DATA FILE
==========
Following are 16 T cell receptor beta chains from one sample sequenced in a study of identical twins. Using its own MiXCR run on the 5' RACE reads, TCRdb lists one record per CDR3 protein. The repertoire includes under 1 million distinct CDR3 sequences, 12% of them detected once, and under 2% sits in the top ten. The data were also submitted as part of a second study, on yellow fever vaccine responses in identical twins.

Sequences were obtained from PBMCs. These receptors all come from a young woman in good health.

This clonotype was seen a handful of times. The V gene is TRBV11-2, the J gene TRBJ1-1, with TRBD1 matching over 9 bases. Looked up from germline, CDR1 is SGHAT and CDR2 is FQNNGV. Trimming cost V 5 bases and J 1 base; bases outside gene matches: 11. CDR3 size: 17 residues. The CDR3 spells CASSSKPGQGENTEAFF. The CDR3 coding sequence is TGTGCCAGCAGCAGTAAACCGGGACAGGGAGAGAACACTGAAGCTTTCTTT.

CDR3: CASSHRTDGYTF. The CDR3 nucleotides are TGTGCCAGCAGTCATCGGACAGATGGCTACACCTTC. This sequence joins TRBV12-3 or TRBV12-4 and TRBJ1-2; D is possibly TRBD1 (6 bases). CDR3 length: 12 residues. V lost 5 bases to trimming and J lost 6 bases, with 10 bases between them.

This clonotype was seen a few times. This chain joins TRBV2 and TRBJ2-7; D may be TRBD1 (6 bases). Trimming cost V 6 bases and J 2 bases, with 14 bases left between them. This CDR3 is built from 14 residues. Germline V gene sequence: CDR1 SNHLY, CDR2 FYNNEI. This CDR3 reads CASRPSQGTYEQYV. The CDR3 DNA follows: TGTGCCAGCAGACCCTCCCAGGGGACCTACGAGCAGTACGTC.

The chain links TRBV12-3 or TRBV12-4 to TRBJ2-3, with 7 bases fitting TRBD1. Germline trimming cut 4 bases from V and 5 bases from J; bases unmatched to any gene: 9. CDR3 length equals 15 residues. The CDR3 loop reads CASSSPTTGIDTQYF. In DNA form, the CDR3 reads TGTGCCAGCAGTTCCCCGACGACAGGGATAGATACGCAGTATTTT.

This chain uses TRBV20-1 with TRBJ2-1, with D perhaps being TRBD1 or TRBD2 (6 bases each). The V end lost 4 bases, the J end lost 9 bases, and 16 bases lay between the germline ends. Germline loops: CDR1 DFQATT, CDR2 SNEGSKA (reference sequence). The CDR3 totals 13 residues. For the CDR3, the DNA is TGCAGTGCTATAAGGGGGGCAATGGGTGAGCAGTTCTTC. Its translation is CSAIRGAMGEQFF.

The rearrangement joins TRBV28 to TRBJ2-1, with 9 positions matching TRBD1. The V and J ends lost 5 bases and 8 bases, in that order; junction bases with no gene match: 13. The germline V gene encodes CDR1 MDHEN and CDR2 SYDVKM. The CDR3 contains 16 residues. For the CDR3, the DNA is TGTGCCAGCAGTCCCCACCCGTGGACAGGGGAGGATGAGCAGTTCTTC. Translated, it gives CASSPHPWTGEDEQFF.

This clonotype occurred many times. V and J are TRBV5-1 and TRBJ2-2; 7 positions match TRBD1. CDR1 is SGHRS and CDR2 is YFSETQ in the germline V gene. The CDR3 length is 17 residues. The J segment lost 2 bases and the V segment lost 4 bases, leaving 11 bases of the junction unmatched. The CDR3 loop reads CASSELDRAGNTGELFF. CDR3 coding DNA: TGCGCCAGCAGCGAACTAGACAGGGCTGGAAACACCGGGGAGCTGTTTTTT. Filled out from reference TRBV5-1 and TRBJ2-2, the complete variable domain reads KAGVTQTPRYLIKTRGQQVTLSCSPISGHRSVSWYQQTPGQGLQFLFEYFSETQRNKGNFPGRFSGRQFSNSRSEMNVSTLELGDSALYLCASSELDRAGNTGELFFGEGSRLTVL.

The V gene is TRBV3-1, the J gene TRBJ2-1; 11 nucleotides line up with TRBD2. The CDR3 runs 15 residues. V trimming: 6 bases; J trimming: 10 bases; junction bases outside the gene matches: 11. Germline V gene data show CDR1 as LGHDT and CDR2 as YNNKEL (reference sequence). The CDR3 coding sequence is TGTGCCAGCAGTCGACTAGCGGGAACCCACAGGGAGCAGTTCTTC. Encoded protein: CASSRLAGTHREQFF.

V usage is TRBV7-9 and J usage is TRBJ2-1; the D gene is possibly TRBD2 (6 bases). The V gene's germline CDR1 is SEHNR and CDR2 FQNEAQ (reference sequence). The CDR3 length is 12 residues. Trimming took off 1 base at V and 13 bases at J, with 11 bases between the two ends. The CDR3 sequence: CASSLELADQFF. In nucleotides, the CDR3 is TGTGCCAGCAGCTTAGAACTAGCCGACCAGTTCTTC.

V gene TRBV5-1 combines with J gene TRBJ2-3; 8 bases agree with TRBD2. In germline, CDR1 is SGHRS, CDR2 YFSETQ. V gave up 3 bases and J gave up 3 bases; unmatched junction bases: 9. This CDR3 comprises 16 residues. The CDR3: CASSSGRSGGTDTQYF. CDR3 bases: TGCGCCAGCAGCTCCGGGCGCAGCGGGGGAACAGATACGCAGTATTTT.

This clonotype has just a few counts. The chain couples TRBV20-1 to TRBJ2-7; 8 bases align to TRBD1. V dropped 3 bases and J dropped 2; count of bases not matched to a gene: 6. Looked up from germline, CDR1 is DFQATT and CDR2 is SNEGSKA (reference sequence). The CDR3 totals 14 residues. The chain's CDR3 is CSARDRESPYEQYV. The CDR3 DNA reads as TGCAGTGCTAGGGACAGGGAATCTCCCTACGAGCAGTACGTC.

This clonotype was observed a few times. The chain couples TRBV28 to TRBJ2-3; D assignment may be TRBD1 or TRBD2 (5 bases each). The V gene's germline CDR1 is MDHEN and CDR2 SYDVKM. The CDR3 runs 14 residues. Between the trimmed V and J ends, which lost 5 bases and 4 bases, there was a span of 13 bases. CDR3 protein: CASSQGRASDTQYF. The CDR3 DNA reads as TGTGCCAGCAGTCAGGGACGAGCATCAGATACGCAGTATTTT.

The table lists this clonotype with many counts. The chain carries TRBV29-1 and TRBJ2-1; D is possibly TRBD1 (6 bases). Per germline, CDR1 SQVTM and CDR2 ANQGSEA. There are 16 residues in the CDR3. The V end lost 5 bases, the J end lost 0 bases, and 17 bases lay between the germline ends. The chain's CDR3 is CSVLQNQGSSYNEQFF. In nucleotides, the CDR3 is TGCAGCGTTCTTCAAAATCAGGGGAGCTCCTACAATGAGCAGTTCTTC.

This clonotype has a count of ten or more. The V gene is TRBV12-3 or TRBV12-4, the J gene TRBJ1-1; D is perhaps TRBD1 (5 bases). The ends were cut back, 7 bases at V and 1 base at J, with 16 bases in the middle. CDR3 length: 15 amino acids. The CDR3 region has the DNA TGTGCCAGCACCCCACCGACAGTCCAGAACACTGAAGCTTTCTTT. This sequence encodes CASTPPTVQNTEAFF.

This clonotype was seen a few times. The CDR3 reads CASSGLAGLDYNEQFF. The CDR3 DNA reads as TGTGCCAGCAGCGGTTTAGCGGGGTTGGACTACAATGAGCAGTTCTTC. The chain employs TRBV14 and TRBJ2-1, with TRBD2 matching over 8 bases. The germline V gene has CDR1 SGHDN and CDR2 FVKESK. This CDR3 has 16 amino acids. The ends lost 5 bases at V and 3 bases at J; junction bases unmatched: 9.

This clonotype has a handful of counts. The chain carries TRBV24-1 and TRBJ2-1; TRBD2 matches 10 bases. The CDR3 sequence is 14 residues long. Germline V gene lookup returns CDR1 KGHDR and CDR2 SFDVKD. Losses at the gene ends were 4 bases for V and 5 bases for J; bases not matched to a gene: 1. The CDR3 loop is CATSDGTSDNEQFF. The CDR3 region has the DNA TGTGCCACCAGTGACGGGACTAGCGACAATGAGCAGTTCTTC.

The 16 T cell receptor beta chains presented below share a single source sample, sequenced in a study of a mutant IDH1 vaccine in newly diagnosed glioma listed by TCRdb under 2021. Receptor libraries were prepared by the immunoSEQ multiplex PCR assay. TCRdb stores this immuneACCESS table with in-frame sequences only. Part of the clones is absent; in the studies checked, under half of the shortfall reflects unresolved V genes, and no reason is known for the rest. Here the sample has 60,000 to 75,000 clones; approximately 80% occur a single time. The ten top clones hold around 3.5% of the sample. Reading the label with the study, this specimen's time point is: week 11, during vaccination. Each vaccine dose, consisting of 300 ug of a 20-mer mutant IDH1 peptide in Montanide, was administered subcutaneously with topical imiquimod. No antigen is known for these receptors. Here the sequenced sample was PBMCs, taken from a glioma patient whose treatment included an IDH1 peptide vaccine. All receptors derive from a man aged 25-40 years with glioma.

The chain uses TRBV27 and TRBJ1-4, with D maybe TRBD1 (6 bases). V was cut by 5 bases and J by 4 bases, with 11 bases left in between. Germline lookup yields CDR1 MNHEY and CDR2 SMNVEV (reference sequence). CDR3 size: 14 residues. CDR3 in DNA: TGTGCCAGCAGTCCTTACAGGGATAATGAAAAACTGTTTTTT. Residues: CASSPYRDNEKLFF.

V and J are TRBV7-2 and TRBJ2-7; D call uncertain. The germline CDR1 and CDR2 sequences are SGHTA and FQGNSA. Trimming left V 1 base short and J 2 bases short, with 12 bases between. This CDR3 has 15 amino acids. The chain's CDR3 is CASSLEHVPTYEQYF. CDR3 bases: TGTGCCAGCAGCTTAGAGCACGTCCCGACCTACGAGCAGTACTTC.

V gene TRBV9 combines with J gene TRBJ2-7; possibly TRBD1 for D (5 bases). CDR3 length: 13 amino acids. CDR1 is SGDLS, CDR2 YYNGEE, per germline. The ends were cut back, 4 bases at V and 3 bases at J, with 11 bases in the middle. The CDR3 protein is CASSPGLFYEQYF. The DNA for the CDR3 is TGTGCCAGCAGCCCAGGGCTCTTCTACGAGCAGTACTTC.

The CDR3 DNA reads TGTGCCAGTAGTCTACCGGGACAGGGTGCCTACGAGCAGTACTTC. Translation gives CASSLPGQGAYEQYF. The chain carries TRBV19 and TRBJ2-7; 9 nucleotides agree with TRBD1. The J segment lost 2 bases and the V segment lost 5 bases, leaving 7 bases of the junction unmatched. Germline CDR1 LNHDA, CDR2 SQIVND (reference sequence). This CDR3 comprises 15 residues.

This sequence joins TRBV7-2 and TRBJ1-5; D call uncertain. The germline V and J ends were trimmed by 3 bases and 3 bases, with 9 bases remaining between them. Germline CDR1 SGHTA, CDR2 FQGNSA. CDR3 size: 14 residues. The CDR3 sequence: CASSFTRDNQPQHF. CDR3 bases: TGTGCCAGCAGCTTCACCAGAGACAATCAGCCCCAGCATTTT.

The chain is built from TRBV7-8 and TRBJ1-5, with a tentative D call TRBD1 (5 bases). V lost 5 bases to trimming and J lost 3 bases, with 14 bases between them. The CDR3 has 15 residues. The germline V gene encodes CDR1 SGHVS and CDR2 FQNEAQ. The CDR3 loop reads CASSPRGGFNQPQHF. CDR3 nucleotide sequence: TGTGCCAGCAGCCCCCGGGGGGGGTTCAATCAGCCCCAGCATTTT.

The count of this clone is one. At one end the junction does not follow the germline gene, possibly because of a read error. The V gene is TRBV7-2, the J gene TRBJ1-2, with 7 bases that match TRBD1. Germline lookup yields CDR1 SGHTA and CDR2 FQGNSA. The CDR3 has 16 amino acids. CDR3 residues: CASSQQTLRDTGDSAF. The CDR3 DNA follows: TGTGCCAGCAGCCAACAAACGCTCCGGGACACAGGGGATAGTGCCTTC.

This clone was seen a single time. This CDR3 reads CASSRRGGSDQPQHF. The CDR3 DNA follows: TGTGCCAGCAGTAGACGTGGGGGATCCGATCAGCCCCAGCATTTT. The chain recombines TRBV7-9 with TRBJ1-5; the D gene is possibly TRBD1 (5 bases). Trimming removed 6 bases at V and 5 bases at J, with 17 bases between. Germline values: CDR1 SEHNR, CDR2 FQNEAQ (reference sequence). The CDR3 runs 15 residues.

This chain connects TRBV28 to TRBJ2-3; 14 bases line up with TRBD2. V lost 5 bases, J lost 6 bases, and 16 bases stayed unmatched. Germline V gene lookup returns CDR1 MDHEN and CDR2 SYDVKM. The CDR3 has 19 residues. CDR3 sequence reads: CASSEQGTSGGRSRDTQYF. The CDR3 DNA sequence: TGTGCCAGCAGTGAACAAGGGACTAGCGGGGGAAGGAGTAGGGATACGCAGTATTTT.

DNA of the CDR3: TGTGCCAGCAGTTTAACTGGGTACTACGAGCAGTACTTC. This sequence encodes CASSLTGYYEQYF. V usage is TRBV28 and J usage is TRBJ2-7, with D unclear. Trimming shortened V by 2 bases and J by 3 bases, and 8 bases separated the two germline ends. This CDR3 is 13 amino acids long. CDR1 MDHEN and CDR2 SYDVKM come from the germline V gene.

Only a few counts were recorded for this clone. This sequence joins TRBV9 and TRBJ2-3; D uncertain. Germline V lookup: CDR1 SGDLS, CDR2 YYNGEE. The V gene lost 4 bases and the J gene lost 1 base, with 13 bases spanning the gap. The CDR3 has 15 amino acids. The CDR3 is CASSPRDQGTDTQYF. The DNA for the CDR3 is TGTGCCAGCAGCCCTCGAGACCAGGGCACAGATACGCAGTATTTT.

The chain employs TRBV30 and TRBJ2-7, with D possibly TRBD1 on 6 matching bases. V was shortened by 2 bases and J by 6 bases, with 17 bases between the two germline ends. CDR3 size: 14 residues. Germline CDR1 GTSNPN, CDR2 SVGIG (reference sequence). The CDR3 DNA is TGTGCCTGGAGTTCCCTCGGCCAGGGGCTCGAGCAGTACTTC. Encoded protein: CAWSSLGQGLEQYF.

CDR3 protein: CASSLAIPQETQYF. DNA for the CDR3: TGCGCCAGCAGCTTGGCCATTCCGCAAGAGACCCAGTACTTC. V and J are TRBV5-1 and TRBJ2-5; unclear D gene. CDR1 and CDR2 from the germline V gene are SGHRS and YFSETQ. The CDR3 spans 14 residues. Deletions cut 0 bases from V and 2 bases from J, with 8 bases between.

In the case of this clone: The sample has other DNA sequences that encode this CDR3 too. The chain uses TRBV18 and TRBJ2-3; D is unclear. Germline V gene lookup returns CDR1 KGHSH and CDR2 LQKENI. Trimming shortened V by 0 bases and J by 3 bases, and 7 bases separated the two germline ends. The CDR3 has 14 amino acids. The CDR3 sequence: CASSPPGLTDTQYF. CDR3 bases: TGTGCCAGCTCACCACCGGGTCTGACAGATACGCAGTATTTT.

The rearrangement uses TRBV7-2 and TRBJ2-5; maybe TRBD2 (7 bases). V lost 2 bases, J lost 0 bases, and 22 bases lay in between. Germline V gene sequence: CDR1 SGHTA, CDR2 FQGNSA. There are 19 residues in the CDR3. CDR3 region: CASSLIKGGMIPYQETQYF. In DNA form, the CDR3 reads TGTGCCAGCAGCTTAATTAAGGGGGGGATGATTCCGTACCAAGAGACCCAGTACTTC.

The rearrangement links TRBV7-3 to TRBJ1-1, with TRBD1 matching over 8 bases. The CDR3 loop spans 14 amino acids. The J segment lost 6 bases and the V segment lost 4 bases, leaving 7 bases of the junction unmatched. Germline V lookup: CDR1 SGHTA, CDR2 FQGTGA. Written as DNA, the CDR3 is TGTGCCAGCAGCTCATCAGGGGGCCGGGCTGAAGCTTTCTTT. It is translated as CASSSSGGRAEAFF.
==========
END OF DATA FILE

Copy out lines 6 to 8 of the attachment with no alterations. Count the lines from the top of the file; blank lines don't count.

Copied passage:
The chain links TRBV12-3 or TRBV12-4 to TRBJ2-3, with 7 bases fitting TRBD1. Germline trimming cut 4 bases from V and 5 bases from J; bases unmatched to any gene: 9. CDR3 length equals 15 residues. The CDR3 loop reads CASSSPTTGIDTQYF. In DNA form, the CDR3 reads TGTGCCAGCAGTTCCCCGACGACAGGGATAGATACGCAGTATTTT.

This chain uses TRBV20-1 with TRBJ2-1, with D perhaps being TRBD1 or TRBD2 (6 bases each). The V end lost 4 bases, the J end lost 9 bases, and 16 bases lay between the germline ends. Germline loops: CDR1 DFQATT, CDR2 SNEGSKA (reference sequence). The CDR3 totals 13 residues. For the CDR3, the DNA is TGCAGTGCTATAAGGGGGGCAATGGGTGAGCAGTTCTTC. Its translation is CSAIRGAMGEQFF.

The rearrangement joins TRBV28 to TRBJ2-1, with 9 positions matching TRBD1. The V and J ends lost 5 bases and 8 bases, in that order; junction bases with no gene match: 13. The germline V gene encodes CDR1 MDHEN and CDR2 SYDVKM. The CDR3 contains 16 residues. For the CDR3, the DNA is TGTGCCAGCAGTCCCCACCCGTGGACAGGGGAGGATGAGCAGTTCTTC. Translated, it gives CASSPHPWTGEDEQFF.